HYDE, IDA HENRIETTA (1857–1945). U.S. physiologist. Born in Davenport, Ohio, to German immigrant parents, Hyde grew up in Chicago. Forced to leave school at age 16, she apprenticed as a milliner and took evening classes before undertaking full time university studies. Following completion of her B.S. degree from Cornell University in 1891, Hyde accepted a graduate fellowship at Bryn Mawr College, where she began conducting research, spending her summers at Woods Hole Marine Biological Laboratory. In 1893, the Association of Collegiate Alumnae awarded her a travel fellowship
A specialist in the physiology of both invertebrates and vertebrates, Hyde is also credited with the invention of the first microelectrode. In 1902, she was elected the first woman member of the American Physiological Society. Ida Hyde remained associated with the University of Kansas until 1920 before retiring to California, where she continued to do scientific research. In 1897 she helped found the Naples Table Association for Promoting Scientific Research by Women, which provided research grants and prizes for aspiring American women in the sciences. She also endowed scholarships for women at the University of Kansas and at Cornell University, as well as the Ida H. Hyde Woman's International Fellowship of the American Association of University Women. Her papers can be found in the American Association of University Women Archives in Washington and at the University of Kansas.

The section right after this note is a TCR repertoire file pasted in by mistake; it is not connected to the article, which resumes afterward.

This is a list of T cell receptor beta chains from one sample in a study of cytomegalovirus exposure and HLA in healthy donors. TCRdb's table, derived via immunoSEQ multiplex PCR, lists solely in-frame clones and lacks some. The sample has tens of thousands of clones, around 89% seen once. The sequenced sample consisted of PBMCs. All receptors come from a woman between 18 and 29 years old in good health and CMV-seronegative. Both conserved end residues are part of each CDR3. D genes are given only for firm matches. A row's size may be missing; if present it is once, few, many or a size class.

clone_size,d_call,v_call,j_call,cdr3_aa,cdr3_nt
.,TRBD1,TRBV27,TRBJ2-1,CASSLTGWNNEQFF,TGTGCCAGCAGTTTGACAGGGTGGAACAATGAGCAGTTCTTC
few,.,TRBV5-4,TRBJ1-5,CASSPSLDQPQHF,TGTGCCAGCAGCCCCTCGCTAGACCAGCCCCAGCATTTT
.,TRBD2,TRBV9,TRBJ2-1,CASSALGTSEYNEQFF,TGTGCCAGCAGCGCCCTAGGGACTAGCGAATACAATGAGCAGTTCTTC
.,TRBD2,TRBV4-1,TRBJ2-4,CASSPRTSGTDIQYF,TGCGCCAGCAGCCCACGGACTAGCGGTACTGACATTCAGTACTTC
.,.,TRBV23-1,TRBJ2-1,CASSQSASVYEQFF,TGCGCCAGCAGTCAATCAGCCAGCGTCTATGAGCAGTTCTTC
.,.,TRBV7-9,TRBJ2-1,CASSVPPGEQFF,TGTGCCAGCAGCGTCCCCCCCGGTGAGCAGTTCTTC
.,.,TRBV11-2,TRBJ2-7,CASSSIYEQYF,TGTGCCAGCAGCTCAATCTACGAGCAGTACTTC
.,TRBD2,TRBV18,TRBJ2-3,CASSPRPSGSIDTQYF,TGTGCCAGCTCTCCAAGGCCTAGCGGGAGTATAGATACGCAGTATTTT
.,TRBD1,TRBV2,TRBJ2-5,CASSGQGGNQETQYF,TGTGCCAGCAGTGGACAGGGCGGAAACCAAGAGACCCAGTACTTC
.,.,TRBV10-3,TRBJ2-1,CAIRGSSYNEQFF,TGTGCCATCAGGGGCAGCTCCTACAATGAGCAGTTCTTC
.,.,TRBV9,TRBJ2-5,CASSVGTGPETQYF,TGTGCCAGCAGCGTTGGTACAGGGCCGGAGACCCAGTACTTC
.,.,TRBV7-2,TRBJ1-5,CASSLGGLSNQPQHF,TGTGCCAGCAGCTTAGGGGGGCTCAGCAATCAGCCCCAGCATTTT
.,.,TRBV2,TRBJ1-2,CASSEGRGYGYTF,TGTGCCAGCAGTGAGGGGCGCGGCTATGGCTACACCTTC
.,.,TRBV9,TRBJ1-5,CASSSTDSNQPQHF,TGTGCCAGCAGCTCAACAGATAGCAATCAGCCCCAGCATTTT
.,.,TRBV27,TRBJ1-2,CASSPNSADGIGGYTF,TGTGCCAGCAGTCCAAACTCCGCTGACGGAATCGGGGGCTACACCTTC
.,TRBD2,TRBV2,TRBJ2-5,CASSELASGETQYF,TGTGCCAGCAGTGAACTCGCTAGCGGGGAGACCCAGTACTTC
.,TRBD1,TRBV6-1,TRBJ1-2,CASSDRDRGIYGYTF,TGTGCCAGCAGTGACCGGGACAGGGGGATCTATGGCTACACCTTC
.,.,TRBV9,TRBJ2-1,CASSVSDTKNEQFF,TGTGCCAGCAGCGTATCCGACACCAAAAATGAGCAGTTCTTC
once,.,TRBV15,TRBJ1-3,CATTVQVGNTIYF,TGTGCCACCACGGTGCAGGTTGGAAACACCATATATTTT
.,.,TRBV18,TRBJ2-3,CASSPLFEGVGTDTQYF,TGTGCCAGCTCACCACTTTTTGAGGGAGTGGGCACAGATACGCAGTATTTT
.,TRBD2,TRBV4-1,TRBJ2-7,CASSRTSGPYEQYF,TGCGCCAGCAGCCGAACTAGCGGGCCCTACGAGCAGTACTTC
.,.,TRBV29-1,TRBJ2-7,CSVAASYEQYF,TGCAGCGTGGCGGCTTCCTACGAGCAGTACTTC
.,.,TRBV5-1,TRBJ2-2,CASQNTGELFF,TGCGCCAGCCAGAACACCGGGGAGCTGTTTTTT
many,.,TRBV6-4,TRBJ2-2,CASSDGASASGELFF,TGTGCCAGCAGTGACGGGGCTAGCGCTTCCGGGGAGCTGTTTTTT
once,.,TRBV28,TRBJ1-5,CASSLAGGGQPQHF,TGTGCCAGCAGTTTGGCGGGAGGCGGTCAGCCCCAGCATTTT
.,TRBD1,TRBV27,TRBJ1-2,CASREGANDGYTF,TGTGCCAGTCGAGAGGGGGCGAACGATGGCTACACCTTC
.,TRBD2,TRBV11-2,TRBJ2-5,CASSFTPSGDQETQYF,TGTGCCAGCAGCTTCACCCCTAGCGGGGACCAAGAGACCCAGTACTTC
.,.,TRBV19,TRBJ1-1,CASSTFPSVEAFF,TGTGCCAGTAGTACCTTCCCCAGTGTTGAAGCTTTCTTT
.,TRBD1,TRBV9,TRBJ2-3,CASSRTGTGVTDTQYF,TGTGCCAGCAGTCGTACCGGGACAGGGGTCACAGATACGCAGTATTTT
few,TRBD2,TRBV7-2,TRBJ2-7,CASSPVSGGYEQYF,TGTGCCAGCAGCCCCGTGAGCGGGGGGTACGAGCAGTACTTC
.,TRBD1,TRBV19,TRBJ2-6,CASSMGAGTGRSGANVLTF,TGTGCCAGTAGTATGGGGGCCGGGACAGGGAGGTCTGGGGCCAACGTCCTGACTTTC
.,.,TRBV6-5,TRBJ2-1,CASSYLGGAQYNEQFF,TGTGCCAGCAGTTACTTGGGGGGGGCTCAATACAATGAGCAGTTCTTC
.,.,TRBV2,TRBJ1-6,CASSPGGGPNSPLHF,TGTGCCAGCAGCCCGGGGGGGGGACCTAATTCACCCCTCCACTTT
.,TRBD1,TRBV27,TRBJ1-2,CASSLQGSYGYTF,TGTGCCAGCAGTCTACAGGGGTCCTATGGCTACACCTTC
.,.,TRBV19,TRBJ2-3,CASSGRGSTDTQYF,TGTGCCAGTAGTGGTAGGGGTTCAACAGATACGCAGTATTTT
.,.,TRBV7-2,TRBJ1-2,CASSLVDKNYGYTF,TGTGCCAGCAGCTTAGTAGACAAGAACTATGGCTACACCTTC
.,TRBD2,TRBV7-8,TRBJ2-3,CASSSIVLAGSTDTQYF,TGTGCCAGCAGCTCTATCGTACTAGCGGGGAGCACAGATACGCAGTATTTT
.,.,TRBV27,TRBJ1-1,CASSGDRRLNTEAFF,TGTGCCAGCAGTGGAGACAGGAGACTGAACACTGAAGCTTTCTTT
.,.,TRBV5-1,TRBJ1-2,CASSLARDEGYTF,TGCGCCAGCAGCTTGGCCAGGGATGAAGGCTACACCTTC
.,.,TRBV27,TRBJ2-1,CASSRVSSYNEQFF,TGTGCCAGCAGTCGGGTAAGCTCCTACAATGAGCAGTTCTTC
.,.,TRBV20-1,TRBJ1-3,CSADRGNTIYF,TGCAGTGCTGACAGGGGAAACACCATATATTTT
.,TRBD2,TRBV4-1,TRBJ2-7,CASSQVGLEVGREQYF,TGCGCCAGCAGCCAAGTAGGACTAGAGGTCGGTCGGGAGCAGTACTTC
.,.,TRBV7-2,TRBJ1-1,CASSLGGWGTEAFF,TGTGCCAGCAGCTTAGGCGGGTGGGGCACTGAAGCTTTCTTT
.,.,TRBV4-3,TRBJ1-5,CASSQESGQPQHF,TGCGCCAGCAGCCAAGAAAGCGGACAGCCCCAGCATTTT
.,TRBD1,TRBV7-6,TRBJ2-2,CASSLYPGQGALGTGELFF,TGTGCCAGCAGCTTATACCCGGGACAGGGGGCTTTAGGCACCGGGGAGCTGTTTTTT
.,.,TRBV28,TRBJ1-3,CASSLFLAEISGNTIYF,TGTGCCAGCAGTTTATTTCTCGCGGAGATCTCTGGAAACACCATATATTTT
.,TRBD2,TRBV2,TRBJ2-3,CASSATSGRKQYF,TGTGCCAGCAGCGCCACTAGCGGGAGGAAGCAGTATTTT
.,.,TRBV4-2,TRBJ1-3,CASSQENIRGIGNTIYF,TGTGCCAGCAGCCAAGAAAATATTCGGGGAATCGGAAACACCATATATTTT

Sources: I. Hyde, "Before Women Were Human Beings," in: Journal of the American Association of University Women (June 1938), 226–36; P.E. Hyman and D. Dash Moore (eds.), Jewish Women in America, I (1997), 664–65; M.W. Rossiter, Women Scientists in America: Struggles and Strategies to 1940 (1982), 41–42; G. Kass-Simon and P. Farnes, Women in Science: Righting the Record (1990), 239–44.
[Harriet Pass Freidenreich (2nd ed.)]
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